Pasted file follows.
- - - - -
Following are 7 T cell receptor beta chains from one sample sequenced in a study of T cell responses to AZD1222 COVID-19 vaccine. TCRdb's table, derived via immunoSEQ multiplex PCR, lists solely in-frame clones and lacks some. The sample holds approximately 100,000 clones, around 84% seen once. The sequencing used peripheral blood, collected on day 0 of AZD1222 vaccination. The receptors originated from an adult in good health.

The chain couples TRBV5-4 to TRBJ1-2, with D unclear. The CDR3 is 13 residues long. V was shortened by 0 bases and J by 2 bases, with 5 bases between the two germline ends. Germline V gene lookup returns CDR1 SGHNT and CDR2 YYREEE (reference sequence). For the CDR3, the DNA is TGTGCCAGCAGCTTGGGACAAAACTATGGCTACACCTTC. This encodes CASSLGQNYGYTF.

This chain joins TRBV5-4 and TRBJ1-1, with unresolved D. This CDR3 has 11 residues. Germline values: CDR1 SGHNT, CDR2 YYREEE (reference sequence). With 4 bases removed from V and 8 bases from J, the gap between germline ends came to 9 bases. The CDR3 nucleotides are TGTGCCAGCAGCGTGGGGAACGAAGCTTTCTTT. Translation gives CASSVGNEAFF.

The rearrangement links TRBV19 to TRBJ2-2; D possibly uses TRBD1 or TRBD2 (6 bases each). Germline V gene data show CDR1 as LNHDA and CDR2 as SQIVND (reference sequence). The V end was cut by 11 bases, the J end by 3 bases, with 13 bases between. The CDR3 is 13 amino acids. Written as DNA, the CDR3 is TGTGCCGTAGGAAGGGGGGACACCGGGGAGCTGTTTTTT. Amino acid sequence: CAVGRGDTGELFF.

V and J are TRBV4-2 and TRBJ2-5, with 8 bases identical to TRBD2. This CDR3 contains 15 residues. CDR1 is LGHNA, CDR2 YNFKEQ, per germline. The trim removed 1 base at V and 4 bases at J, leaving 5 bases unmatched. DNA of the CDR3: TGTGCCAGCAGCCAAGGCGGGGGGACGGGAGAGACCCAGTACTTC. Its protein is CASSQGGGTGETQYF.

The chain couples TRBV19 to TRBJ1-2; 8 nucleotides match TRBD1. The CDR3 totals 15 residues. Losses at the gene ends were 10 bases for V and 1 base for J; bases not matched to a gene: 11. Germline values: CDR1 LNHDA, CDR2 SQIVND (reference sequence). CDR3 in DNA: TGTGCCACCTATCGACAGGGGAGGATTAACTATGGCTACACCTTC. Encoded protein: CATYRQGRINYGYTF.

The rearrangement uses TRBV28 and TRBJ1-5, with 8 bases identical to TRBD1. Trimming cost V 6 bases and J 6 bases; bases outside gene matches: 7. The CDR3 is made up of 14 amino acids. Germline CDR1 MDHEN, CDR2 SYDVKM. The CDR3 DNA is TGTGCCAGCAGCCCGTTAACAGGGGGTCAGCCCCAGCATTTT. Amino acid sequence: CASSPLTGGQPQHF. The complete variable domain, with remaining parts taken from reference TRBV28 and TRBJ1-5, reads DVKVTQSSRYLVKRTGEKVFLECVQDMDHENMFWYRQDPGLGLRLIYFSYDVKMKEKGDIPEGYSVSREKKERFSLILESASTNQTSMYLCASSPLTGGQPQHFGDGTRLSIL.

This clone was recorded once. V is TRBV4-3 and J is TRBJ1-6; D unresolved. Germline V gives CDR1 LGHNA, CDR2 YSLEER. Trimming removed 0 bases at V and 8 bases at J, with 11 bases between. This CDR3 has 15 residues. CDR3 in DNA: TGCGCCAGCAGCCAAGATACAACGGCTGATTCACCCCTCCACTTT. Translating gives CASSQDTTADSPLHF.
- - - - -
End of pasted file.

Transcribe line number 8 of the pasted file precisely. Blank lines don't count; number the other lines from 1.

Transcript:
This clone was recorded once. V is TRBV4-3 and J is TRBJ1-6; D unresolved. Germline V gives CDR1 LGHNA, CDR2 YSLEER. Trimming removed 0 bases at V and 8 bases at J, with 11 bases between. This CDR3 has 15 residues. CDR3 in DNA: TGCGCCAGCAGCCAAGATACAACGGCTGATTCACCCCTCCACTTT. Translating gives CASSQDTTADSPLHF.